All Saints Church: Court rules in favor of Pawleys Island congregation
A Pawleys Island congregation, embroiled in litigation ever since it left the Episcopal Church in 2004, has won a major court battle over land and assets that could have wide implications for others looking to break away.
The S.C. Supreme Court unanimously ruled Friday that All Saints Church at Pawleys Island belonged to the independent corporation All Saints Parish, Waccamaw Inc. and not to the Episcopal Diocese of South Carolina, which had staked a claim to the property.
"When a vestry of a parish in the diocese votes to take action to leave the church, they cannot then hold an office as a vestry of the church from which they have voted to depart," wrote then-Bishop Edward L. Salmon Jr. soon after All Saints' vestry voted to break its ties with the Episcopal Church and modify its 1902 parish charter.
But last week, the state's highest court repudiated the diocese's claims, overturning an earlier Circuit Court verdict.
The court rejected the Episcopal Church's claim that "all real and personal property" used by a congregation, mission or parish "is held in trust for this church." That rule, codified in 1979 and called the Dennis Canon, makes it impermissible for congregations to assume ownership of church property. The Episcopal Church long has argued that when individuals choose to leave the church, dioceses and parishes remain intact and available to others who choose to remain, even if they constitute a minority of the congregation.
In its decision, the S.C. Supreme Court agreed that it could not resolve religious or doctrinal disputes but insisted that the All Saints case was corporate in nature.
"The 2005 case turns on a determination of whether the Articles of Amendment approved by the members of All Saints Waccamaw, Inc. on January 8, 2004, were adopted in compliance with the South Carolina Non-Profit Act," the court said. "We find that the Articles of Amendment were lawfully adopted and effectively severed the corporation's legal ties to the ECUSA and the Diocese. Therefore, we find that the members of the majority vestry are the true officers of All Saints Parish, Waccamaw, Inc."
Friday's ruling traced the history of the congregation's claim on the property, starting with a 1745 deed of trust and culminating in a 1903 quit-claim deed in which the diocese specifically made clear that the property belonged to the congregation.
The court rejected a claim that the minority who remained faithful to the denomination should keep the property. The congregation of more than 500 members voted overwhelmingly in 2004 to change its charter to delete all references to the Episcopal Church.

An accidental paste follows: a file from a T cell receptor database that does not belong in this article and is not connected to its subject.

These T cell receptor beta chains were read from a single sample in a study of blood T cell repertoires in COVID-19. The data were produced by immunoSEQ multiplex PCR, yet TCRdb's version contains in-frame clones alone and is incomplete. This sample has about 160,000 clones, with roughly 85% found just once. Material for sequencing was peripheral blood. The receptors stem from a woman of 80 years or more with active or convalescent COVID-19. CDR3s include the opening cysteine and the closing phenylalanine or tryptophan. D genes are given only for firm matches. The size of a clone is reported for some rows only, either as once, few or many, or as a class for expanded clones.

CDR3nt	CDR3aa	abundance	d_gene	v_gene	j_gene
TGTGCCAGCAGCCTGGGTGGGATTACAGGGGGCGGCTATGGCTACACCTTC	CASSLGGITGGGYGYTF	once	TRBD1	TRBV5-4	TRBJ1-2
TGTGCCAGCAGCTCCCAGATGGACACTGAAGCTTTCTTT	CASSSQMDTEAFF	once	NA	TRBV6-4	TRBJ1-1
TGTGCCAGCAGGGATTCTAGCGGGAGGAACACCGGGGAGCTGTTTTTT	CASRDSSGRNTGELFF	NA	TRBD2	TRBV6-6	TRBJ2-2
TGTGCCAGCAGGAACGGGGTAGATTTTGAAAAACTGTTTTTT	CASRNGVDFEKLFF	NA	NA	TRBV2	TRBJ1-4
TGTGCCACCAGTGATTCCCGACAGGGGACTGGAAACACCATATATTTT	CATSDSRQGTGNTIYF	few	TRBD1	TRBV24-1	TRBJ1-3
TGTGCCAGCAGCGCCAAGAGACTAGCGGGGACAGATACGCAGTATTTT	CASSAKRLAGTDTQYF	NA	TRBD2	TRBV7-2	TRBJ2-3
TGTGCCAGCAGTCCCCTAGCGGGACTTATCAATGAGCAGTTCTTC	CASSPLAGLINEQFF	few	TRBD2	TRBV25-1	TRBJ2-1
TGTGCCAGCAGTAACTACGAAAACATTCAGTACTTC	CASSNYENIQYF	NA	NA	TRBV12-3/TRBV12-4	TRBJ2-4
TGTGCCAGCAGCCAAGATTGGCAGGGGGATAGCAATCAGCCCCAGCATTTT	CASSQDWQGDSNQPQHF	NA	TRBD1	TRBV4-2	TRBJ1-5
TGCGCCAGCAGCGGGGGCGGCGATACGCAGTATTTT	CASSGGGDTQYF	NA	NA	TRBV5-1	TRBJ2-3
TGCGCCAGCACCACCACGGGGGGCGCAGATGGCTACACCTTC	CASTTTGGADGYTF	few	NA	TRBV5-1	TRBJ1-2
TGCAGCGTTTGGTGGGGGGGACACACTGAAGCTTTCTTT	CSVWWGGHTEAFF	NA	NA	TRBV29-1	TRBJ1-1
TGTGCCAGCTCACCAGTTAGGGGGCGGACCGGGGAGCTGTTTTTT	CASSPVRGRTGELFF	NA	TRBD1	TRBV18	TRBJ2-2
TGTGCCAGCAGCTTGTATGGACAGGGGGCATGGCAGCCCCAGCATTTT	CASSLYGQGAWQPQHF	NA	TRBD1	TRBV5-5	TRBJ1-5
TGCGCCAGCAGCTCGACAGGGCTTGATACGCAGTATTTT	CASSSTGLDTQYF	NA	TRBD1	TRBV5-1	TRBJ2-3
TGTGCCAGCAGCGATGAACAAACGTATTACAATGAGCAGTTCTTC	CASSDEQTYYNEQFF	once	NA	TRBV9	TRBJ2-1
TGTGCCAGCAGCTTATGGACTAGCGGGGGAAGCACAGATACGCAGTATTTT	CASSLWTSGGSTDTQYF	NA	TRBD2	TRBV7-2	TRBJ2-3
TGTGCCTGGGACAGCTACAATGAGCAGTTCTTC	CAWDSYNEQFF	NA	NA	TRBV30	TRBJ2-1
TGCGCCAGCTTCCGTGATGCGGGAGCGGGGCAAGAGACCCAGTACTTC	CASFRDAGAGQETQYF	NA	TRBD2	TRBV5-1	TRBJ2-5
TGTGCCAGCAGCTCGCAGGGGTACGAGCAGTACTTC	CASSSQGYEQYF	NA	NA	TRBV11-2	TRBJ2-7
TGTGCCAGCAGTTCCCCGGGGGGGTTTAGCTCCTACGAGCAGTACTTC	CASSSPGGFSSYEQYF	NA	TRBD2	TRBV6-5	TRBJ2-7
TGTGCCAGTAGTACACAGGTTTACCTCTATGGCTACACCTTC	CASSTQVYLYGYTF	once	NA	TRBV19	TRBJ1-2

They transferred their allegiance to the Anglican Mission in America, which is under the oversight of Rwandan Anglican leaders. The majority who left the diocese and the national church considered developments such as the elevation of a gay bishop too liberal for their liking.
Church leaders were divided over how the ruling might apply to other Episcopal property battles around the nation.
The Rev. Kendall Harmon, canon theologian for the Diocese of South Carolina, declined to speculate when asked how the ruling might apply elsewhere. But he led his TitusOneNine blog Saturday with a quote from A.S. Haley, a California attorney, praising the court's rejection of the Dennis Canon.
"The opinion presents a clear and thoroughly common-sense refutation of ECUSA's outlandish claims: that as a hierarchical church, it has the power (1) to decide which congregation/vestry is the 'true' congregation/vestry in a given parish; and (2) to override State law by imposing a trust on all parish property everywhere in its Dioceses without its being the owner of any of that property," Haley wrote.
Bishop Chuck Murphy of All Saints started much of the controversy when he was consecrated as a missionary bishop of Rwanda in 2000. He wanted to separate from the Episcopal Church but maintain ties with the Anglican Communion, the international affiliation of Anglican churches. Murphy hailed the Supreme Court ruling as an important precedent for other dissenters.
"In addition to being a complete victory for all of us here at All Saints, Pawleys Island, it is a profoundly important legal decision repudiating the 'authority' of the Dennis Canon," Murphy said in a statement e-mailed from his Anglican Mission in America headquarters. "I believe that this will have enormous implications not only for the two Episcopal dioceses in South Carolina, but, I suspect, for other churches throughout the USA."
Reach Dave Munday at 937-5553 or email@example.com.